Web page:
Extreme rainfall has become increasingly common in metropolitan São Paulo, Brazil. The capital of the state of São Paulo is the largest city in the southern hemisphere. The metropolitan area suffered from flooding due to heavy rain in February. Early in the month, no less than 114 millimeters (mm) fell in a single 24-hour period. This was the second highest 24-hour amount for the month since 1943, according to Brazil’s National Meteorological Institute (INMET).
According to a study by researchers at the Natural Disaster Surveillance and Early Warning Center (CEMADEN), an agency of the Brazilian Ministry of Science, Technology, Innovation and Communications (MCTIC), both the total rainfall and the frequency of extreme rainfall events in metropolitan São Paulo have increased significantly in the last seven decades.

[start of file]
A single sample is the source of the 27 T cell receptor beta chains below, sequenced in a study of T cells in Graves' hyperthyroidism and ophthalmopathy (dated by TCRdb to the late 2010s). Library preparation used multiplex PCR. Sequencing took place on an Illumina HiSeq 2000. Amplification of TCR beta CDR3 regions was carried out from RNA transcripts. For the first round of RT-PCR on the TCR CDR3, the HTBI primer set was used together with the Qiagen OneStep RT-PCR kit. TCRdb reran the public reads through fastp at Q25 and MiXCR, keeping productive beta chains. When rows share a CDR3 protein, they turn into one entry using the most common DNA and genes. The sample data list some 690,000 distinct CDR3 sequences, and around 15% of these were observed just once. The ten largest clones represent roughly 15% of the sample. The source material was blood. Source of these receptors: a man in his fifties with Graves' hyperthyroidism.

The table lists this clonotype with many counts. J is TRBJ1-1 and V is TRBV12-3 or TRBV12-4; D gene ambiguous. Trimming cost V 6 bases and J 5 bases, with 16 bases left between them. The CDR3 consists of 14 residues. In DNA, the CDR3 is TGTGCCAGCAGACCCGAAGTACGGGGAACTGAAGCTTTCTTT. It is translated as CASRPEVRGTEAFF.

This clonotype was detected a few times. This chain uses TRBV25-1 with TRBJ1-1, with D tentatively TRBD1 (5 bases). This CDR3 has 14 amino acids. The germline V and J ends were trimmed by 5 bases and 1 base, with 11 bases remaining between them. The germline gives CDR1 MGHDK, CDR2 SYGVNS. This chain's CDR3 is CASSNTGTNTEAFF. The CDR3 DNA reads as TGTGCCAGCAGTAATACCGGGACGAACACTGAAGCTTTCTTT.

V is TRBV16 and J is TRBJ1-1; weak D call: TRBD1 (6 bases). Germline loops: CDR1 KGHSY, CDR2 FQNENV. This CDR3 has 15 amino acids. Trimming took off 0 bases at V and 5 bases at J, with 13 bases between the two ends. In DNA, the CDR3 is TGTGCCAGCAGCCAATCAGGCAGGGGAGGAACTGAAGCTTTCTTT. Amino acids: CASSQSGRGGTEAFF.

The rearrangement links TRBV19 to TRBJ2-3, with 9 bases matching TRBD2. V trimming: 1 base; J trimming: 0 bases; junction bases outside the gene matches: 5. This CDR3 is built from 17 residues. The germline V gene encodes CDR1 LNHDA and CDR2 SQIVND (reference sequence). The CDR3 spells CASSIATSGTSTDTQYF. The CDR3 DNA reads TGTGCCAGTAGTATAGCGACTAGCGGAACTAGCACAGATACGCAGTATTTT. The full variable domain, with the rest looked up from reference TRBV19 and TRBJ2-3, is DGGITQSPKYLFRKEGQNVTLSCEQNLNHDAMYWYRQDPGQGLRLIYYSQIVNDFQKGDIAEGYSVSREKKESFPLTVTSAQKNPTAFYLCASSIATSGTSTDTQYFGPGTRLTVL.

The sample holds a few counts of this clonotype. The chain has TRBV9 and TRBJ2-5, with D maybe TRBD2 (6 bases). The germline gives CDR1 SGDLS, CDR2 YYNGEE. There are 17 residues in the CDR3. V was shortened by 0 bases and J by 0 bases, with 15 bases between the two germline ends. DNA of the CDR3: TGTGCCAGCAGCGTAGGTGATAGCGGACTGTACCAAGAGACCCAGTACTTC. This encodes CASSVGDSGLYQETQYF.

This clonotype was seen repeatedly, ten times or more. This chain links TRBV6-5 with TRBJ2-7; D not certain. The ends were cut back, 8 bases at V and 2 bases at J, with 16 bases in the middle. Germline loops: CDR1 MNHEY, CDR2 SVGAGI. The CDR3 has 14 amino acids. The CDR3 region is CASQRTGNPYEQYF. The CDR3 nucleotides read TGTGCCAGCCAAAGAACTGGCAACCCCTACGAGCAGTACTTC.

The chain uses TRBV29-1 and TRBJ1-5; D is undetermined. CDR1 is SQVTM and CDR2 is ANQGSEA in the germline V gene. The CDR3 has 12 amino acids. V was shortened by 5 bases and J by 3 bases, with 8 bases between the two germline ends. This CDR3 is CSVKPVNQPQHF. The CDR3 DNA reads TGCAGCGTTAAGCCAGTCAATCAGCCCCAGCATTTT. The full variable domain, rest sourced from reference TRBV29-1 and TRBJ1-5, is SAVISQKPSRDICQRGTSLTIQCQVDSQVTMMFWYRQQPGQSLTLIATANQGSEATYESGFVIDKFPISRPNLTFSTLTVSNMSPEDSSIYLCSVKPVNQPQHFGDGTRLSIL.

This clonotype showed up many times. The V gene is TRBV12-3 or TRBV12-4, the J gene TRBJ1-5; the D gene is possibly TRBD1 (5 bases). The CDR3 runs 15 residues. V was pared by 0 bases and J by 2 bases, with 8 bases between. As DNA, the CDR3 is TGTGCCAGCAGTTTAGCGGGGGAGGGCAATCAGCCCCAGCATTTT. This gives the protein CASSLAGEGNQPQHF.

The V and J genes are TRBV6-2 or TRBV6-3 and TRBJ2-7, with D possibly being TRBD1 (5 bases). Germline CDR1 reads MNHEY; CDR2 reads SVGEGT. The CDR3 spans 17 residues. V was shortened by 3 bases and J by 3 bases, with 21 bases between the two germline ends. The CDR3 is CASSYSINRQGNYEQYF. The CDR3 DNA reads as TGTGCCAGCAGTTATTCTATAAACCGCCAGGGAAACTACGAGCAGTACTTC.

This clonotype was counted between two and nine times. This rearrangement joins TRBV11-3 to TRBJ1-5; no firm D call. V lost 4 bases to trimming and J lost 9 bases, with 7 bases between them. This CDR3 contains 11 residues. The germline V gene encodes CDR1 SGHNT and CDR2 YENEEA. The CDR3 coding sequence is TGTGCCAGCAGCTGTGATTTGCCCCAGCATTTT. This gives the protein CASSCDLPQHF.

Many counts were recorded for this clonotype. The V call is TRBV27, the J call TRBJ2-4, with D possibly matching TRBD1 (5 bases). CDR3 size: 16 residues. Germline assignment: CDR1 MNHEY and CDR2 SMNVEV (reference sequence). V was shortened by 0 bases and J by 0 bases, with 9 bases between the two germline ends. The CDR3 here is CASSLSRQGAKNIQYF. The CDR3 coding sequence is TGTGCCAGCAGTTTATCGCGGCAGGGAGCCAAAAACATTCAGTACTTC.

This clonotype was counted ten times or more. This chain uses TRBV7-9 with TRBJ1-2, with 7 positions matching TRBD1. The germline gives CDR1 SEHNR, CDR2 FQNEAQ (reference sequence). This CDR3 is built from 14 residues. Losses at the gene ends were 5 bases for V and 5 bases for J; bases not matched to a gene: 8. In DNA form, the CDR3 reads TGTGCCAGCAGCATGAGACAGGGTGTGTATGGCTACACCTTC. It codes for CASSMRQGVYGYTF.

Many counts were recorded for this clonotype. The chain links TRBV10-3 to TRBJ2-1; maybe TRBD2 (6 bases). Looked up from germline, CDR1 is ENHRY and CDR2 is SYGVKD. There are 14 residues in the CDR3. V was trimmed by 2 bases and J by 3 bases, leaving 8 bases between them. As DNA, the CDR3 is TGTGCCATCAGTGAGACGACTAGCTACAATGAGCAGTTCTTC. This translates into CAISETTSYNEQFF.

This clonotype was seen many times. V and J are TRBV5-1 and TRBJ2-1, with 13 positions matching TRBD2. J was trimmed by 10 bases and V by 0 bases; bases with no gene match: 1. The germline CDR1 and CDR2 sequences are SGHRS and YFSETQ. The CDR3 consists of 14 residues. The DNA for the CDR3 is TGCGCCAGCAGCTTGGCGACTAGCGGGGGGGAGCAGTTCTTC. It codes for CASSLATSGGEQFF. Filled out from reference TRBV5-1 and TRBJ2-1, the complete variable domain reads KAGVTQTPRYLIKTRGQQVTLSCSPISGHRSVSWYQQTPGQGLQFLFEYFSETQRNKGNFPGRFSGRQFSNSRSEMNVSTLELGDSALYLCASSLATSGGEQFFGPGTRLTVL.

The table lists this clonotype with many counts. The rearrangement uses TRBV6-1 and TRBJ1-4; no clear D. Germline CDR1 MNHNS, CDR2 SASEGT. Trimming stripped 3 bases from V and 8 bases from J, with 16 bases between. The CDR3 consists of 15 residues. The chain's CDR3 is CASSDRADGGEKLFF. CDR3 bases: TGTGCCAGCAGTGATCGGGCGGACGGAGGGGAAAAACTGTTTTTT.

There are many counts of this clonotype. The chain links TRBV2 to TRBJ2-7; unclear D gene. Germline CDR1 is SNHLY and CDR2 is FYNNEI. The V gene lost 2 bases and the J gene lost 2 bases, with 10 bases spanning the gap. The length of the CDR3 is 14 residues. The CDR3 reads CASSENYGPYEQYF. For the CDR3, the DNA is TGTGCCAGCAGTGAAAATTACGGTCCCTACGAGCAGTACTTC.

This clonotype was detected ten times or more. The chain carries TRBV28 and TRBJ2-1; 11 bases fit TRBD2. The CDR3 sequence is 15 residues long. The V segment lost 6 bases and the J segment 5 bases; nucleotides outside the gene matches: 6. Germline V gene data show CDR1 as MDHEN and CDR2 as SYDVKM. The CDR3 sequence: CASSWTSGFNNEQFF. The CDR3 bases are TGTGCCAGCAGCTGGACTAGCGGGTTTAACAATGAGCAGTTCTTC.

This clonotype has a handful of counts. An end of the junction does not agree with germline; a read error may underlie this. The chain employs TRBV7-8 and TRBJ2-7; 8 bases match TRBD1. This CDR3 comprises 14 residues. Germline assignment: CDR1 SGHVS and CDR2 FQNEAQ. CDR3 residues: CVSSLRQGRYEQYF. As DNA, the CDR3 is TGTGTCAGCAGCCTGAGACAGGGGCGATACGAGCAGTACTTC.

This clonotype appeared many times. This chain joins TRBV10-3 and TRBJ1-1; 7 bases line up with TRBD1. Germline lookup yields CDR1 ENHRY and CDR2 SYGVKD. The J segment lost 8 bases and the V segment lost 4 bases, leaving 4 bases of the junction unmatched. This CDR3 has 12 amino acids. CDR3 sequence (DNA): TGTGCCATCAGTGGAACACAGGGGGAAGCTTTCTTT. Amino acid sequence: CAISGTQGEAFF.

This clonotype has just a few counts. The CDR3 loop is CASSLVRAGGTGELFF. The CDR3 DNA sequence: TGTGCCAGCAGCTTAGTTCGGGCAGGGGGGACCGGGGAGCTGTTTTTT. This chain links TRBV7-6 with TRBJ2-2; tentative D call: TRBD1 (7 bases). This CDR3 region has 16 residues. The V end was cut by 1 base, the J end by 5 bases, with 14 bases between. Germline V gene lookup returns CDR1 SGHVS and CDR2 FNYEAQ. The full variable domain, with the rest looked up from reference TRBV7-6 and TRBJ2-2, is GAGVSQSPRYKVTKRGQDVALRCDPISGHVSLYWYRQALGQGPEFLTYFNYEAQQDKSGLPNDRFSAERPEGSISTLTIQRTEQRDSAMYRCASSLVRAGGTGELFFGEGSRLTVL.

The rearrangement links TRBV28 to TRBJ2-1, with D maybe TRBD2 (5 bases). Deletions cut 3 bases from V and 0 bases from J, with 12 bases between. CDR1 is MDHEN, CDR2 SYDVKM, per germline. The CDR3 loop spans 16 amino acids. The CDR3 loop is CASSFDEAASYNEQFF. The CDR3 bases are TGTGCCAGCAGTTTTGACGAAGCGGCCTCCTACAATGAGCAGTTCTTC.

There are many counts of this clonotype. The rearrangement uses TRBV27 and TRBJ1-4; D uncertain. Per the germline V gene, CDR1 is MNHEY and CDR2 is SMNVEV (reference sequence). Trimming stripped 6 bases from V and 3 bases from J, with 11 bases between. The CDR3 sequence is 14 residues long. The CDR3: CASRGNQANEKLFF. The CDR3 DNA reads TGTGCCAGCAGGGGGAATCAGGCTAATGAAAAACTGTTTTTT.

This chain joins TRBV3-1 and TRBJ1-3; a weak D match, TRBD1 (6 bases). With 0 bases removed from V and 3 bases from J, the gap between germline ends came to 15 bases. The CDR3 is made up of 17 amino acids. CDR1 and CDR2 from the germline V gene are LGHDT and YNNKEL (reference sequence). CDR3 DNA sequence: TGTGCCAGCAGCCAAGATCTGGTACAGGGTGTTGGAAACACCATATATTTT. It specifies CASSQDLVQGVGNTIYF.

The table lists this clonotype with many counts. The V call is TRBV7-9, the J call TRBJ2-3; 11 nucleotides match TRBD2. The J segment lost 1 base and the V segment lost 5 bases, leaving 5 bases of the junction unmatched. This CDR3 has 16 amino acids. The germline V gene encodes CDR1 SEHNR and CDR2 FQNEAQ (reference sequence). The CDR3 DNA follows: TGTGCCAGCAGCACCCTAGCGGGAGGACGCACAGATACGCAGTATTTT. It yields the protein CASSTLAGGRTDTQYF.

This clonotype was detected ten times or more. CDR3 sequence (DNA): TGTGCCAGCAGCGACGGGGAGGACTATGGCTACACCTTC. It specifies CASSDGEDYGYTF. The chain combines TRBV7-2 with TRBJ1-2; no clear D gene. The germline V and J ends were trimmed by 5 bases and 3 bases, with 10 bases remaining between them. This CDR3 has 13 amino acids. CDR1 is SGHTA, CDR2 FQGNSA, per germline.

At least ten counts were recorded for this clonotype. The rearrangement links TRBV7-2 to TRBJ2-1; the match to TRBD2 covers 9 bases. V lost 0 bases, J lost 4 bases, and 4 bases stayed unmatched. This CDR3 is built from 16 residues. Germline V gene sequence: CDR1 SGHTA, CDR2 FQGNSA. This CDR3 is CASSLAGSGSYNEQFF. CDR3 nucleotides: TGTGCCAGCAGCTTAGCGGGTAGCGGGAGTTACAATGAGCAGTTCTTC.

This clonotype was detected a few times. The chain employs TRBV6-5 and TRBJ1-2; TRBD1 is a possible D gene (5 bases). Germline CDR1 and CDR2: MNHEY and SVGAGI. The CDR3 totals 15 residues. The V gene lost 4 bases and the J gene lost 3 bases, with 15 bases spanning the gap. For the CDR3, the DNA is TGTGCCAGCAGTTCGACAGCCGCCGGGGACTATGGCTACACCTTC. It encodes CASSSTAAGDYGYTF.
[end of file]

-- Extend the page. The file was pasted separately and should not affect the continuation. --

While there were practically no days with heavy rain (more than 50 mm) in the 1950s, such days have occurred between twice and five times per year in the last ten years in metropolitan São Paulo, according to the authors.
The study was supported by FAPESP under the aegis of its Research Program on Global Climate Change (RPGCC). The findings are reported in the Annals of the New York Academy of Sciences.